3D printed zero gravity scale (left) and zero gravity mixer (right)

3D printed zero gravity scale (left) and zero gravity mixer (right)

It really bothers me when I hear anyone questioning the benefits of bringing 3D printing into our educational systems. There is so much potential out there when the students who make up tomorrow’s workforce are introduced to a technology that undoubtedly will play a crucial role in the future of manufacturing, medicine, and robotics, among other things. 3D printing will have a future in just about all industries, and school-aged children and adolescents should be provided with the educational tools needed to succeed in this upcoming reality.

AET Labs (Advanced Educational Technologies) gets it, and so does Stratasys. Recently the two companies showcased just what 3D printing can do when it gets in the hands of the right students. As part of the Extreme Redesign Challenge, which is an international competition where students are asked to take and modify an existing design and make it better, several very unique and intuitive innovations were born.

“What we [AET Labs] are doing here in the New England area is creating a regional semifinals to acknowledge all the students and the great work they’ve done,” explains Dave Kempskie, President of AET Labs. “This regional event brings the students together, making it a more intimate event, and we award prizes to the top finalists. The participation this year has increased by rate of about 30% — with over 50 submissions. We have a good representation of schools throughout the New England area — Maine, Vermont, New Hampshire, Massachusetts, Rhode Island, and Connecticut.”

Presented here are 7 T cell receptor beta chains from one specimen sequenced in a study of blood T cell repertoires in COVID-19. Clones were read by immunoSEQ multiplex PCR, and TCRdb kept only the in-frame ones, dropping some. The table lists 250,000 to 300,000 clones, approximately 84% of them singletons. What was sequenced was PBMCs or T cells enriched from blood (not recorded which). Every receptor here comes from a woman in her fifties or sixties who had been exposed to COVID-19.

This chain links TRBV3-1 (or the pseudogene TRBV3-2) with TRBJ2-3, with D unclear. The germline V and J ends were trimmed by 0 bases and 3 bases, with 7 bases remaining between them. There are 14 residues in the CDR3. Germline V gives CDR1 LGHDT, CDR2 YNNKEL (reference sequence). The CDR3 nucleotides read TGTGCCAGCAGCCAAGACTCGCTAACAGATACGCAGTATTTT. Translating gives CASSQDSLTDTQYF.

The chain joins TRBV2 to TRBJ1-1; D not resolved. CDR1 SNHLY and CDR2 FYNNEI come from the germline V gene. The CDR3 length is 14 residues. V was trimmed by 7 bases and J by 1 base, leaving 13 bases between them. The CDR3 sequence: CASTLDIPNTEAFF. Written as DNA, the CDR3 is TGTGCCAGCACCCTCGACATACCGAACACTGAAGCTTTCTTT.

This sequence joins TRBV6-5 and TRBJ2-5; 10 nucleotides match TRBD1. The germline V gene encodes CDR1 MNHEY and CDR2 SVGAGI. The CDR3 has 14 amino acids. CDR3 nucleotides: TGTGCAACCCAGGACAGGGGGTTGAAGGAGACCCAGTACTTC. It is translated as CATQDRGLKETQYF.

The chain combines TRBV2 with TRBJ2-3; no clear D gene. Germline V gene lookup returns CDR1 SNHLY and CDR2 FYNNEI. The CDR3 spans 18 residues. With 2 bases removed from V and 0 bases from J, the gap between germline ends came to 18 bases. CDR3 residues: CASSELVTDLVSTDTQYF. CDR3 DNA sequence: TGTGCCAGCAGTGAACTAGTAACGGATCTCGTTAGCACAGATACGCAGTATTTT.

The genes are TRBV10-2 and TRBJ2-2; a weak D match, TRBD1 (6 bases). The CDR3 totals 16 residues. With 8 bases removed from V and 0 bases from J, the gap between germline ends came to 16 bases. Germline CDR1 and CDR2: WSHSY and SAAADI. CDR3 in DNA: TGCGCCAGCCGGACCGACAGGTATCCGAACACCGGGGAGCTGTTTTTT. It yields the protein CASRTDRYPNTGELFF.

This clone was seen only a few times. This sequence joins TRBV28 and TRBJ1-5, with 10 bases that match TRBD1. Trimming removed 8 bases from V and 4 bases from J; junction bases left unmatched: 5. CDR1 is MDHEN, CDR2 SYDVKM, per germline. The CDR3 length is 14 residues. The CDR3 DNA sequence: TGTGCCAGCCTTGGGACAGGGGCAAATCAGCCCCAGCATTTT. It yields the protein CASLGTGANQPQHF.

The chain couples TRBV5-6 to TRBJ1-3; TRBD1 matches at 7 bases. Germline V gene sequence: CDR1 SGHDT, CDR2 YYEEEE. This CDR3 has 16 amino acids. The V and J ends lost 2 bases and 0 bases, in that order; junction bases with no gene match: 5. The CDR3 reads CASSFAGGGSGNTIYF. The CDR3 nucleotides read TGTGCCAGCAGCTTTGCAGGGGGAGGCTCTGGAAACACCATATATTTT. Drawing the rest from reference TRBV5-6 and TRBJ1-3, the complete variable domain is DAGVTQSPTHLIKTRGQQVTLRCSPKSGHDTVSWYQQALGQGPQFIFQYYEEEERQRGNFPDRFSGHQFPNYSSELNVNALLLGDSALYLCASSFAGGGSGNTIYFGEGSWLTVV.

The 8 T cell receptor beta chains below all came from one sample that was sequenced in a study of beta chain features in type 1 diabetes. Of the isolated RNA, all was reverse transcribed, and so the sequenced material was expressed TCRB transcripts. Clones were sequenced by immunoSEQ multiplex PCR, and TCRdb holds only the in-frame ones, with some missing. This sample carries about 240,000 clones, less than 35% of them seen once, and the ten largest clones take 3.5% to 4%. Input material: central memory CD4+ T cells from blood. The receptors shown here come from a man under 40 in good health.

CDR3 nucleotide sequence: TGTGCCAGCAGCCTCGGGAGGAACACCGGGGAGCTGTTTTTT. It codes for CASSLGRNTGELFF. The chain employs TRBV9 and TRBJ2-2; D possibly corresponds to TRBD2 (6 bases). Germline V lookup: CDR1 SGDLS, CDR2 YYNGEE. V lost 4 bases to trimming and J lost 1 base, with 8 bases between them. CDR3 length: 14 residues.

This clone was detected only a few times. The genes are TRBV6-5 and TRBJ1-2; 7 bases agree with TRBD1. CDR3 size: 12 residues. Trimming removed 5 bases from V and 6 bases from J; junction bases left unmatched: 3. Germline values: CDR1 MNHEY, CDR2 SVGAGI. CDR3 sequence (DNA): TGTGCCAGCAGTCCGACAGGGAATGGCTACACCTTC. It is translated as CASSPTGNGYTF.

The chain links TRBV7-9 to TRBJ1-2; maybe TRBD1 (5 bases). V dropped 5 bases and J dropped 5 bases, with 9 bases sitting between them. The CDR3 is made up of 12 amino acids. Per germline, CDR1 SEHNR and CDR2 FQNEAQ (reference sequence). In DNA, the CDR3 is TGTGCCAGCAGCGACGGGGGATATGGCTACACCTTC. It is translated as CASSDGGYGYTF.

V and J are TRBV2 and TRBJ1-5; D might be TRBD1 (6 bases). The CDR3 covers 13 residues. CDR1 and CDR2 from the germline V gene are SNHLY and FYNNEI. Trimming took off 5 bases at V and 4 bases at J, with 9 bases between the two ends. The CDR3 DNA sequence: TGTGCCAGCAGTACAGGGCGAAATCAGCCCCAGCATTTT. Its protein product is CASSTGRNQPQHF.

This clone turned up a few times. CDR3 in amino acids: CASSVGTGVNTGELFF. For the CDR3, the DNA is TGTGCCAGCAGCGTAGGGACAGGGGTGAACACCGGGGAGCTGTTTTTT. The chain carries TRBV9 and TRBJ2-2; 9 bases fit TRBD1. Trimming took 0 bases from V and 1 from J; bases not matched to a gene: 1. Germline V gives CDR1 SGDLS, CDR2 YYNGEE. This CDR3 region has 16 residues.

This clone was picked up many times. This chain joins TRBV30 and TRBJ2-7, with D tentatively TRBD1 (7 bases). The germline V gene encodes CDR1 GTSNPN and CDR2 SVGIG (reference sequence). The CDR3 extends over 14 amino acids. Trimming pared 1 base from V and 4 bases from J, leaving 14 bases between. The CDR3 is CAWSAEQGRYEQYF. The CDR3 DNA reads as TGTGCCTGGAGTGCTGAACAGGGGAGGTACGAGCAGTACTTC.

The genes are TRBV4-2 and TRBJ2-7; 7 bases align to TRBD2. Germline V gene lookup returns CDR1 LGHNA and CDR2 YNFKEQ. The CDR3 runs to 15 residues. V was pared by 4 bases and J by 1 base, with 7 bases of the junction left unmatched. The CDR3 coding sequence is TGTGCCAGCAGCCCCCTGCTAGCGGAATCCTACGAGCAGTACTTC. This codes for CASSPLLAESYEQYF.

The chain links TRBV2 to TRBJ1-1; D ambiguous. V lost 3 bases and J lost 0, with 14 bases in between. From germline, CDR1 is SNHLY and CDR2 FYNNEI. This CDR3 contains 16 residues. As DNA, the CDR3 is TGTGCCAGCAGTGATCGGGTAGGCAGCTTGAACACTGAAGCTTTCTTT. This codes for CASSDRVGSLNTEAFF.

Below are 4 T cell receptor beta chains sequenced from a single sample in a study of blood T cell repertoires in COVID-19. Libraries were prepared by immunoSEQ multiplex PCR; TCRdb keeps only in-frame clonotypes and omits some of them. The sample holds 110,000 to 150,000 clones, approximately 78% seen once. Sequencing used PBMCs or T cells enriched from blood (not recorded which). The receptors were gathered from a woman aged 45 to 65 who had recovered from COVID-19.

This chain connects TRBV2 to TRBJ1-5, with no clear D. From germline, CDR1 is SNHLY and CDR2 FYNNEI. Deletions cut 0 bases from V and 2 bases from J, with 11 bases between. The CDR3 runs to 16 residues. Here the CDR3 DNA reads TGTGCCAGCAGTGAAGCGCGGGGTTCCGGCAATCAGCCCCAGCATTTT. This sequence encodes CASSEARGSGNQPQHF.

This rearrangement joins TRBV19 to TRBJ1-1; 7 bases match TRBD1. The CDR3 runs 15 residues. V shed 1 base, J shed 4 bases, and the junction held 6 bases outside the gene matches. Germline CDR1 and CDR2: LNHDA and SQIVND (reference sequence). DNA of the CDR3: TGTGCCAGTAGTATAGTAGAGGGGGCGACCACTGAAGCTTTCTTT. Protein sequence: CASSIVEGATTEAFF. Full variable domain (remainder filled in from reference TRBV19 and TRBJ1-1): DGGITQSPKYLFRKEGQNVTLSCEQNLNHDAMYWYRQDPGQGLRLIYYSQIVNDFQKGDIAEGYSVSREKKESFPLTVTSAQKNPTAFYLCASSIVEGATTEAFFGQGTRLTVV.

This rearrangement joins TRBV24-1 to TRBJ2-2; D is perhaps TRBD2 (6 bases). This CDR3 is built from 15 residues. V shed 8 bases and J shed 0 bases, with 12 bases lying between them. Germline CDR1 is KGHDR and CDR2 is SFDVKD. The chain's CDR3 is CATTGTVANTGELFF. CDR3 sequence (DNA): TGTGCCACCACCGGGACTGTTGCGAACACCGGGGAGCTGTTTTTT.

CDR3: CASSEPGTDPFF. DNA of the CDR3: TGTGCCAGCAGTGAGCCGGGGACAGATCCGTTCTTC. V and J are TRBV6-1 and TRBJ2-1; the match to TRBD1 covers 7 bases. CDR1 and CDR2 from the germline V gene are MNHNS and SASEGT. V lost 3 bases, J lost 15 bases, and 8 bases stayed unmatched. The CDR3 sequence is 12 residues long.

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With so many entrants, it was certainly difficult for judges to choose the winners. Coming in first place was a student from Tri-County Regional Vocational Technical High School in Franklin, MA, named Thomas M. He participated in the HUNCH program (High Schools United with NASA to Create Hardware) to develop and 3D print a zero gravity scale that can measure the mass of objects in outer space, using centrifugal force in order to simulate Earth’s gravity. Printed on a Stratasys 3D printer, it was quite the masterpiece.

The runner up was another HUNCH Program participant named Josh F., also from Tri-County Regional Vocational School. He developed a zero gravity mixer that allows for the mixing of multiple materials in zero gravity conditions.

aet-shovelAs for second place, two students from Tantasqua Regional High School in Sturbridge, MA, named Ryan and Sam, took home the prize. They developed a snow shovel aimed at making the difficult winter-time process of shoveling snow much easier, while also preventing users from developing back problems. The handle, which was 3D printed, is completely adjustable to account for left or right handedness, as well as for the height of its user.

There were many other creations fabricated using 3D printing technology as well, including ski pole hooks, an intuitive 3D printed puzzle, a track spike key for screwing spikes into shoes, an engineers’ block, and more.

In all, there were many incredible creations, fabricated mostly with 3D printing technology. Let us know what you think about these creations as well as your take on introducting students to the benefits of 3D printing, in the AET Labs forum thread on 3DPB.com.  Check out some more of these designs below.

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aet-engineers-block

aet-ski-hooks

aet-puzzle

aet-trackspike

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